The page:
“Artists desperately want to live here… but in Arlington, being middle class is not easy,” de Ferranti said. “We need to make sure we’re caring for folks who need the chance to get up that economic ladder.”

Yet Vihstadt and de Ferranti both expressed confidence that space in the Four Mile Run valley in Nauck will someday be home to more affordable studio space for artists of all stripes. Though the creation of an “arts district” in the area has at times stirred controversy throughout a lengthy planning process for the valley, both candidates say they feel such a solution is the right fit for its future.

“We will have an arts district in harmony with the other uses around that park area, and we’ll have that synergy,” Vihstadt said.

Photo via YouTube

Recent Stories

Tour Country Club Hills to discover its lush herbage, mature trees, and the Victorian and frame houses of the area in Neighborhood Spotlight.

A soggy weekend is on tap after an otherwise pretty nice final week of September. Obviously this week’s big story was the devastation in Florida, the huge scale of which…

Share your input on the Arlington Forestry and Natural Resources Plan by October 3.

A proposed bridge for bicyclists and pedestrians between Crystal City and the Southwest Waterfront area of D.C. has received $20 million in federal funding to move forward. When complete, the…

(This Community Post was written by 9th Street Chamber Music and underwritten by Embracing Arlington Arts .)

9th Street Chamber Music is back in business for its second season! 9SCM is disrupting the stereotypes of classical music as stuffy, dry, and elite through dynamic yet accessible performances and its one-of-a-kind String Quartet Intensive for young musicians in the DC Metro area.

[9th Street Quartet](https://www.9thstreetchambermusic.com/9th-street- quartet)’s first concert is on Sunday, October 16 at 4:00 PM. The group will offer, for the first time, a ‘Playlist Shuffle’ themed concert featuring single movements of string quartet favorites. Tickets for this concert can be found here, and are $20 for adults and FREE for all students under 18.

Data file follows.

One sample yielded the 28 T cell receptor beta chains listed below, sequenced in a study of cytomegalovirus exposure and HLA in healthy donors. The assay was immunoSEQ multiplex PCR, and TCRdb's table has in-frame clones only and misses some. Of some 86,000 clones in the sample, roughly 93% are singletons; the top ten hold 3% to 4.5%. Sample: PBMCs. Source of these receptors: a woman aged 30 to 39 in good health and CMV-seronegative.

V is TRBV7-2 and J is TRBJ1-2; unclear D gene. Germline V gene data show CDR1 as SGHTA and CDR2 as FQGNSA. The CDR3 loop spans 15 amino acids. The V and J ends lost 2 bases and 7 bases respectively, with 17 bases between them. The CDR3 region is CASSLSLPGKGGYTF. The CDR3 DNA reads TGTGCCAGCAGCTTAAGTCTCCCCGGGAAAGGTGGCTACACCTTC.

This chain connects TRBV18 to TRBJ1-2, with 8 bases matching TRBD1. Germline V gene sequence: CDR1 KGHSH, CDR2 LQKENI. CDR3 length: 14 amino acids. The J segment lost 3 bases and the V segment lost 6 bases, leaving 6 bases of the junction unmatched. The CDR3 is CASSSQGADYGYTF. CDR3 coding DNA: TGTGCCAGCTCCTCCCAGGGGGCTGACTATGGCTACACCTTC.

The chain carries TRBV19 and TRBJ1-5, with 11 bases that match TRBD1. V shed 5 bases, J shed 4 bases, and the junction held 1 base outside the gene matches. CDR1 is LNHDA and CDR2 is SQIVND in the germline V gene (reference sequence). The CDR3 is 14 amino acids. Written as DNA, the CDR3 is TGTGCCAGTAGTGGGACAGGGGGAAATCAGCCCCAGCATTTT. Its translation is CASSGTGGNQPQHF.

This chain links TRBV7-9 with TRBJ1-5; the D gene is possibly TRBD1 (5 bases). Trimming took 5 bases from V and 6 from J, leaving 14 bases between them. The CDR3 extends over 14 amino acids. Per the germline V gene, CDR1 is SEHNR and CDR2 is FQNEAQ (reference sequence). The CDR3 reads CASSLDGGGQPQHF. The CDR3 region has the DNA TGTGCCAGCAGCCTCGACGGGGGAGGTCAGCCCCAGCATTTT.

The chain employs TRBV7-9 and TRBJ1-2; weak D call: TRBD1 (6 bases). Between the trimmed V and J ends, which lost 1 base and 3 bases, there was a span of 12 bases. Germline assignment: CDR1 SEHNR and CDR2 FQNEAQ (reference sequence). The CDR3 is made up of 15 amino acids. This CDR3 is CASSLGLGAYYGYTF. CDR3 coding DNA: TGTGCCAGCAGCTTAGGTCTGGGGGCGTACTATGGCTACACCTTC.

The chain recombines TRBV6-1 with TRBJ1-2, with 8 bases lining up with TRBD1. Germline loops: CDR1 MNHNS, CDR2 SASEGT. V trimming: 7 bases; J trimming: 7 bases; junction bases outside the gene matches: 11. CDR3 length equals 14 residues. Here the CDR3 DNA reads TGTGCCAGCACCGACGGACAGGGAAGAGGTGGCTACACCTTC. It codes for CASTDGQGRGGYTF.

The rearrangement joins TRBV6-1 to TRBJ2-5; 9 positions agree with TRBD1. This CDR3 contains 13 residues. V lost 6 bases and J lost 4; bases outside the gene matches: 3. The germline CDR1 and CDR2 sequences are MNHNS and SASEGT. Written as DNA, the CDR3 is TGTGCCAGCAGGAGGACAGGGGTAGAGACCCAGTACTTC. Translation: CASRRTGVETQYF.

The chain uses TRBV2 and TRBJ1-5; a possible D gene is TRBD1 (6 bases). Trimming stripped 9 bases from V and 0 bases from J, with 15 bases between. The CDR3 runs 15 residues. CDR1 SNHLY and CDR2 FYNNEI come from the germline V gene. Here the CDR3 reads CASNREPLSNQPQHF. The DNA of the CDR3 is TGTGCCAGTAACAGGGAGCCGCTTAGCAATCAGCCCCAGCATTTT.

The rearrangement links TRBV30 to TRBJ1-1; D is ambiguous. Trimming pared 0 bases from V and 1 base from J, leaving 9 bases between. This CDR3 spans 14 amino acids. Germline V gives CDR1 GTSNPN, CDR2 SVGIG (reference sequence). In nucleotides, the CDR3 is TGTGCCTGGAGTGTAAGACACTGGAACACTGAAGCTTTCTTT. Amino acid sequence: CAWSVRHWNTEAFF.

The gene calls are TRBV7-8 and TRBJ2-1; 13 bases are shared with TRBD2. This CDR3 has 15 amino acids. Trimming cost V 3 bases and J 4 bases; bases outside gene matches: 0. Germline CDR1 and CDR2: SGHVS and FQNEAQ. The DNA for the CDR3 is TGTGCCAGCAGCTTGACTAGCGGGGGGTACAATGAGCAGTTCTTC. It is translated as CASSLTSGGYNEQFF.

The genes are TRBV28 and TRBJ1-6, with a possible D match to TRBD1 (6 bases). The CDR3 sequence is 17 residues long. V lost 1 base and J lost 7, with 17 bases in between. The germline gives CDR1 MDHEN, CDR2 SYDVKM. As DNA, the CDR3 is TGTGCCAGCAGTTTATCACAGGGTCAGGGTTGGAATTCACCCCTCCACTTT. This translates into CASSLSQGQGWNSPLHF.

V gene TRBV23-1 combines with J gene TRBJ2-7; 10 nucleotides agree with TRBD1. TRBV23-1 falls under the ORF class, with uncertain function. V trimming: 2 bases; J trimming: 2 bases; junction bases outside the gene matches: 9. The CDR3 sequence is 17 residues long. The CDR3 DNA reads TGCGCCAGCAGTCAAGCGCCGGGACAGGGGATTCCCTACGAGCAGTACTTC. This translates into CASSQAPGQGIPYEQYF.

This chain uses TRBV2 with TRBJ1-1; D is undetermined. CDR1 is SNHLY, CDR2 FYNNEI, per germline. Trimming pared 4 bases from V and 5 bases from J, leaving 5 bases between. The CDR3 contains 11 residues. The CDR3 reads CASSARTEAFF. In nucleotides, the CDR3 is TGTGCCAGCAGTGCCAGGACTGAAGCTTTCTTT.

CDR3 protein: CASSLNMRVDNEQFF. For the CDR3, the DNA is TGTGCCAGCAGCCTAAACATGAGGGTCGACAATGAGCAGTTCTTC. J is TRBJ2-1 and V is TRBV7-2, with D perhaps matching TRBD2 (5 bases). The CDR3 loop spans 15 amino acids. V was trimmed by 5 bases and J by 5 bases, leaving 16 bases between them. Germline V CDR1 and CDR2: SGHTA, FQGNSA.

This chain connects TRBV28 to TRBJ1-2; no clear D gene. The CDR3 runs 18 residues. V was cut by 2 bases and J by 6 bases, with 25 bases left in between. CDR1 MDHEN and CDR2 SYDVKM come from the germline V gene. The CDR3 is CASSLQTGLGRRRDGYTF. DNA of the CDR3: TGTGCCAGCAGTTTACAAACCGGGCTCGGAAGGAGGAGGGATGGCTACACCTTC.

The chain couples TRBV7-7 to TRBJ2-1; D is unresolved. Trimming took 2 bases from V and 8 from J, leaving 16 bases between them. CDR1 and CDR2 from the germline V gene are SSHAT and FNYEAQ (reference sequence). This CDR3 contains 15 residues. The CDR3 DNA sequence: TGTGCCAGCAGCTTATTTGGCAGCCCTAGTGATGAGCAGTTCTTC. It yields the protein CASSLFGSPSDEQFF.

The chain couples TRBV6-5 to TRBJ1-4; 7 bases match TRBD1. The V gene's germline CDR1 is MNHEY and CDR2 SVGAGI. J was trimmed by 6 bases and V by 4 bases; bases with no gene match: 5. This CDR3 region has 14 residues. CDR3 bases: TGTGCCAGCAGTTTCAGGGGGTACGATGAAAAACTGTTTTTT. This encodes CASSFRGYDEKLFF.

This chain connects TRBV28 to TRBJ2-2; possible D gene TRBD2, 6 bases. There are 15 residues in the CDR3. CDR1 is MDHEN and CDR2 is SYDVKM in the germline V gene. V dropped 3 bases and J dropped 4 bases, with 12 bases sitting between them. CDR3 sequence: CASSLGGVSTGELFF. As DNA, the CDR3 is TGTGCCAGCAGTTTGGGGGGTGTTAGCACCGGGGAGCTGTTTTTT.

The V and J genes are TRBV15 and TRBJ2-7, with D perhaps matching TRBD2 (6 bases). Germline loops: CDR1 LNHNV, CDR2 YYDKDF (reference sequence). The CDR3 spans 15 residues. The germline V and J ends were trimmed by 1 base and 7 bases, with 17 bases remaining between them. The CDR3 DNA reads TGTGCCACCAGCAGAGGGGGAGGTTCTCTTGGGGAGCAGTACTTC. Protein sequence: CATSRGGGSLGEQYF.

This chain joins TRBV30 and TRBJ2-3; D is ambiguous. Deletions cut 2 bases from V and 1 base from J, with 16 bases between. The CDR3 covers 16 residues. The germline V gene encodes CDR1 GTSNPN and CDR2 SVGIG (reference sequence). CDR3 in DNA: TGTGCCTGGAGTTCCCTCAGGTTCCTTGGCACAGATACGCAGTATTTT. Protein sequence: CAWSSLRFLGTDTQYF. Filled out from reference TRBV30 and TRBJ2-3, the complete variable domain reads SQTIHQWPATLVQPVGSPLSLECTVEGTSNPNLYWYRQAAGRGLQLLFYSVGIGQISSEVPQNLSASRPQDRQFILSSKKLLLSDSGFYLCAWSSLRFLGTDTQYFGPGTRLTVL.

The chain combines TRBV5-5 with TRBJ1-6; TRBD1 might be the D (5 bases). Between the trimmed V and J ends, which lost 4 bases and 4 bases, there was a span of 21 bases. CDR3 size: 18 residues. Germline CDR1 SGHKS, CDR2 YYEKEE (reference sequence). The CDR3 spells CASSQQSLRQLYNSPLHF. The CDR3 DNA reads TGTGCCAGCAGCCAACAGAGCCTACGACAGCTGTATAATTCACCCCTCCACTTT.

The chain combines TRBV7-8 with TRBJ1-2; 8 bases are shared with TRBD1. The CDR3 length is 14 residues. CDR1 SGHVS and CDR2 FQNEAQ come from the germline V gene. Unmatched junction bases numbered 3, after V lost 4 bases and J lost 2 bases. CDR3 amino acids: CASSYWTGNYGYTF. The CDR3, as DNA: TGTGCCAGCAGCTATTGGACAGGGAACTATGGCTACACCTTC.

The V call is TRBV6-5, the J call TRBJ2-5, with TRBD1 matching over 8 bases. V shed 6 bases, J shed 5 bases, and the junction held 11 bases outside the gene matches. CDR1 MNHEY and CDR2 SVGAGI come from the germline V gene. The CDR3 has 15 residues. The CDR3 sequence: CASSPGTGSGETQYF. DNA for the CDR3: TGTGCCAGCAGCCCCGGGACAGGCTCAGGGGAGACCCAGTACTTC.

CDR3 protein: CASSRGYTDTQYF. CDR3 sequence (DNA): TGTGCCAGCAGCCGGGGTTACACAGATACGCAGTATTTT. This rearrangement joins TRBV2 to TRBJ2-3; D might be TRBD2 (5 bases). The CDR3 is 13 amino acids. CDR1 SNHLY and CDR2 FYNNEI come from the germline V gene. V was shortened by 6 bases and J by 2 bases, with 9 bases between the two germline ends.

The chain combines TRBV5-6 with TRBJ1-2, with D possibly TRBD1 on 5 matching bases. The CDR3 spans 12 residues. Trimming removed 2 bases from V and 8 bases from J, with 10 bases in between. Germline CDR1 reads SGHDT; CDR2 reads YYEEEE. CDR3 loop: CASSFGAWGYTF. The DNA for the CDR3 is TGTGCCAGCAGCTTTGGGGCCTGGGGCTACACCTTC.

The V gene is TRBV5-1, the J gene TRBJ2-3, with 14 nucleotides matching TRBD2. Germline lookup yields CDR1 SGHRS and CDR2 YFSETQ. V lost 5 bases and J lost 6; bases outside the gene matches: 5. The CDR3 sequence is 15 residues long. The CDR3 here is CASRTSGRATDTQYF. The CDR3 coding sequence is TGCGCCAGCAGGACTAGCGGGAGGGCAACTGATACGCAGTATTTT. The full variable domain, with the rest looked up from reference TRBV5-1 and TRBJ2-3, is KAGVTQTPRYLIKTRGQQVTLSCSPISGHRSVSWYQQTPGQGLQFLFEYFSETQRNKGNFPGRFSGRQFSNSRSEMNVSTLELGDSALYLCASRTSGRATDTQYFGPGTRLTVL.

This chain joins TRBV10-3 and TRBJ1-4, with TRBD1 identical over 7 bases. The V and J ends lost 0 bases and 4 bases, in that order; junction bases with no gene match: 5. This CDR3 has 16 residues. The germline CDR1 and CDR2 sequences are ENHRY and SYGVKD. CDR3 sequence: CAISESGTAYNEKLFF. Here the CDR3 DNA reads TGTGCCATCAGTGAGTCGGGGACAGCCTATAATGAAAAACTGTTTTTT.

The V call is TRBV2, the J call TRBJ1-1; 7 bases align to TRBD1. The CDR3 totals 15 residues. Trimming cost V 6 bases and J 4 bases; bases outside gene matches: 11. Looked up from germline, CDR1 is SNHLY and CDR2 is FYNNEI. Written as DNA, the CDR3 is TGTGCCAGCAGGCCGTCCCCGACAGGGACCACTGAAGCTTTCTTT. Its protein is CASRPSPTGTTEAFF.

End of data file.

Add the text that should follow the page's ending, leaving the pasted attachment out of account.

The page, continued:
Rehearsals began Monday, September 27 for the String Quartet Intensive, welcoming 32 new and returning members to the program. These talented musicians in grades 7 through 12 represent over fifteen area schools throughout Northern Virginia, DC and Maryland, and are an integral part of the growing 9SCM community. Their first performance will take place on Monday, November 28 at 7:30 PM.

Read More

Submit your own Community Post here.

Now you can have fun with your family and friends when deciding where to eat!

Just hop aboard The Lunch Train and set the destination for: breakfast, brunch, lunch, dinner, or nightlife!

Features:
– No app necessary. Simply go to the website if you’d like!
– No account necessary
– Use your current location or a desired location
– Add restaurants you’re interested in, invite your friends, and play the game!

https://www.thelunchtrain.com/

Submit your own Community Post here.

Vini Franchetti Wine Dinner

Join us as we explore Vini Franchetti & their two sister vineyards Passopisciaro (Sicily) and Vini Franchetti (Tuscany) for our Sicily/Tuscany Wine Dinner!

Sunday, Oct 9 @ 6pm

Special Guest: This wine dinner we will be hosting the wine maker

Homebuying 101: Steps to Getting Pre-Approved

Are you ready to jump into homeownership or started considering it but don’t know where to start? Financial preparation is key when thinking about purchasing your first home and the first step to getting pre-approved. Join ACFCU for our Homebuying

×

Subscribe to our mailing list